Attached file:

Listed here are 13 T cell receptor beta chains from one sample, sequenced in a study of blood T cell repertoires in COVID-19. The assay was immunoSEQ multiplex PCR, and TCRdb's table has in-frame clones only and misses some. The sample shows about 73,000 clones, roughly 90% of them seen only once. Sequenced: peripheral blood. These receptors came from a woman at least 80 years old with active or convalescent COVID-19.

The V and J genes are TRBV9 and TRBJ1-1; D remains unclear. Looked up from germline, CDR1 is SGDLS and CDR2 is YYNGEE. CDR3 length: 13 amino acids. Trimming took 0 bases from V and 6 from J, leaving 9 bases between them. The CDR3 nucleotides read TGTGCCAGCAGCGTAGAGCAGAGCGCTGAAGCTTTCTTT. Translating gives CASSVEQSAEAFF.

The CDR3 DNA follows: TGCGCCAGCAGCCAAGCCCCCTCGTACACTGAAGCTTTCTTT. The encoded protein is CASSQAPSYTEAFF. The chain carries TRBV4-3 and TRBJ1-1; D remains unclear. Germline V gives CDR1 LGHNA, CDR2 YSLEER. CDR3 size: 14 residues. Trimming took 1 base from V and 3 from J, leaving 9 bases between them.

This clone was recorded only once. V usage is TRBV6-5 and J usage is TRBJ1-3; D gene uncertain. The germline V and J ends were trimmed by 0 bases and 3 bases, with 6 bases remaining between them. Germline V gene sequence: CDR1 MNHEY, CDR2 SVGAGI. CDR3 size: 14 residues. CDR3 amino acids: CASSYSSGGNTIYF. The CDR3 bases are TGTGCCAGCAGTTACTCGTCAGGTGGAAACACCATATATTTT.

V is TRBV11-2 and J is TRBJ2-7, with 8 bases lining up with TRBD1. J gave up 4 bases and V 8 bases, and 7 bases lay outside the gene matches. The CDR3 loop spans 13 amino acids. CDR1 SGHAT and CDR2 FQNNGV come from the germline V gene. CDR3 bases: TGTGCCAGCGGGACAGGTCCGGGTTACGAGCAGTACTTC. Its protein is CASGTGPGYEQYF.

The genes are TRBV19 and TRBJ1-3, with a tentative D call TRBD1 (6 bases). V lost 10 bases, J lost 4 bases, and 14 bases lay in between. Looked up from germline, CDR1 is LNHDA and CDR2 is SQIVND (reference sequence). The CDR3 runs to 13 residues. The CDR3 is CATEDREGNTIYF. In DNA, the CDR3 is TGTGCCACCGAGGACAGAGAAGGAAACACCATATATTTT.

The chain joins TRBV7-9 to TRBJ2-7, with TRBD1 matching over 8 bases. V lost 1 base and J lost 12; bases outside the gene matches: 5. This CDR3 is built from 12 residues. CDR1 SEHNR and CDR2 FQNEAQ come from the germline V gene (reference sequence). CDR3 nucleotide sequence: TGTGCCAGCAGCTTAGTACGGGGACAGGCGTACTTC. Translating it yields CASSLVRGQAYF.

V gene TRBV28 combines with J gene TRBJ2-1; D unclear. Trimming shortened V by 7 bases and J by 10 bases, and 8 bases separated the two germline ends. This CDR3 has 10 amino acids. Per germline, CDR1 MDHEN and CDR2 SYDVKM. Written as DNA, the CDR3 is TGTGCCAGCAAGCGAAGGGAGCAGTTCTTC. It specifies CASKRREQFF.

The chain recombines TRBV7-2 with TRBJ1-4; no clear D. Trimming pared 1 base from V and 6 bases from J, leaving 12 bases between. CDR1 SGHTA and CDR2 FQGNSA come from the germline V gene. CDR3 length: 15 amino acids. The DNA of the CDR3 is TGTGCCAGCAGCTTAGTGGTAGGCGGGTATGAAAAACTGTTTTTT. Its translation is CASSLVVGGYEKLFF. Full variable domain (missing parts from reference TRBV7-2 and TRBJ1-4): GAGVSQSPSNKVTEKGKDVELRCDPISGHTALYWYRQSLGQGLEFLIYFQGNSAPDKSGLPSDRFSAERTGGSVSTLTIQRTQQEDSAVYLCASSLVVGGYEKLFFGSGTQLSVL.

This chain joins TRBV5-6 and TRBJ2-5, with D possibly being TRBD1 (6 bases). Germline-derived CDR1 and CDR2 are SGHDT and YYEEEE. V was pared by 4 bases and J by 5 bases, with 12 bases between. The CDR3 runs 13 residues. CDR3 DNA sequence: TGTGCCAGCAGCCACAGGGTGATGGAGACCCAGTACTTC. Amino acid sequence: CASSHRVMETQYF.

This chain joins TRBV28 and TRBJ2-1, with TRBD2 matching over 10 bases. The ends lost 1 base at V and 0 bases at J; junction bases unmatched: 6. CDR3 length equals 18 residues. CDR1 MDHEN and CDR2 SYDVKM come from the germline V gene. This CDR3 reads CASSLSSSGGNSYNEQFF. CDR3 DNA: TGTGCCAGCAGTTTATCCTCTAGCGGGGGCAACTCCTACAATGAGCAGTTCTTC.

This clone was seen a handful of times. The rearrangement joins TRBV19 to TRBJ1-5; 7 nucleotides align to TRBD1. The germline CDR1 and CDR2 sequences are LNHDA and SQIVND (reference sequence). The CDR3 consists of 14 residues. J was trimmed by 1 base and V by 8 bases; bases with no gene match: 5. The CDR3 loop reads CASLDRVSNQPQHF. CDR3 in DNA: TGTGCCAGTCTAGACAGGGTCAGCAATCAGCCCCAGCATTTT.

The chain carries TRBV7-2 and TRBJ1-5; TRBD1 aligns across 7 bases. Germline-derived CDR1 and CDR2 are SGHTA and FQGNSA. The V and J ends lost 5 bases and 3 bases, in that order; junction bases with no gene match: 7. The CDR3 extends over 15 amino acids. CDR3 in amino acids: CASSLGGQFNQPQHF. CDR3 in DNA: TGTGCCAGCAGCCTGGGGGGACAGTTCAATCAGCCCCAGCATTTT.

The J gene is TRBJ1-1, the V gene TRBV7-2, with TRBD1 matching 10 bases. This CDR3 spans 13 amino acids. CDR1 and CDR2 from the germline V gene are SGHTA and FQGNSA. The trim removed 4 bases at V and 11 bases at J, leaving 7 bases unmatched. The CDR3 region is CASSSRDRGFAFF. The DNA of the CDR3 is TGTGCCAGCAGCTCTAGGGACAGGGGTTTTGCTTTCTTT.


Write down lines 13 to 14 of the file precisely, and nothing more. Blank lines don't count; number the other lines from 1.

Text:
The chain carries TRBV7-2 and TRBJ1-5; TRBD1 aligns across 7 bases. Germline-derived CDR1 and CDR2 are SGHTA and FQGNSA. The V and J ends lost 5 bases and 3 bases, in that order; junction bases with no gene match: 7. The CDR3 extends over 15 amino acids. CDR3 in amino acids: CASSLGGQFNQPQHF. CDR3 in DNA: TGTGCCAGCAGCCTGGGGGGACAGTTCAATCAGCCCCAGCATTTT.

The J gene is TRBJ1-1, the V gene TRBV7-2, with TRBD1 matching 10 bases. This CDR3 spans 13 amino acids. CDR1 and CDR2 from the germline V gene are SGHTA and FQGNSA. The trim removed 4 bases at V and 11 bases at J, leaving 7 bases unmatched. The CDR3 region is CASSSRDRGFAFF. The DNA of the CDR3 is TGTGCCAGCAGCTCTAGGGACAGGGGTTTTGCTTTCTTT.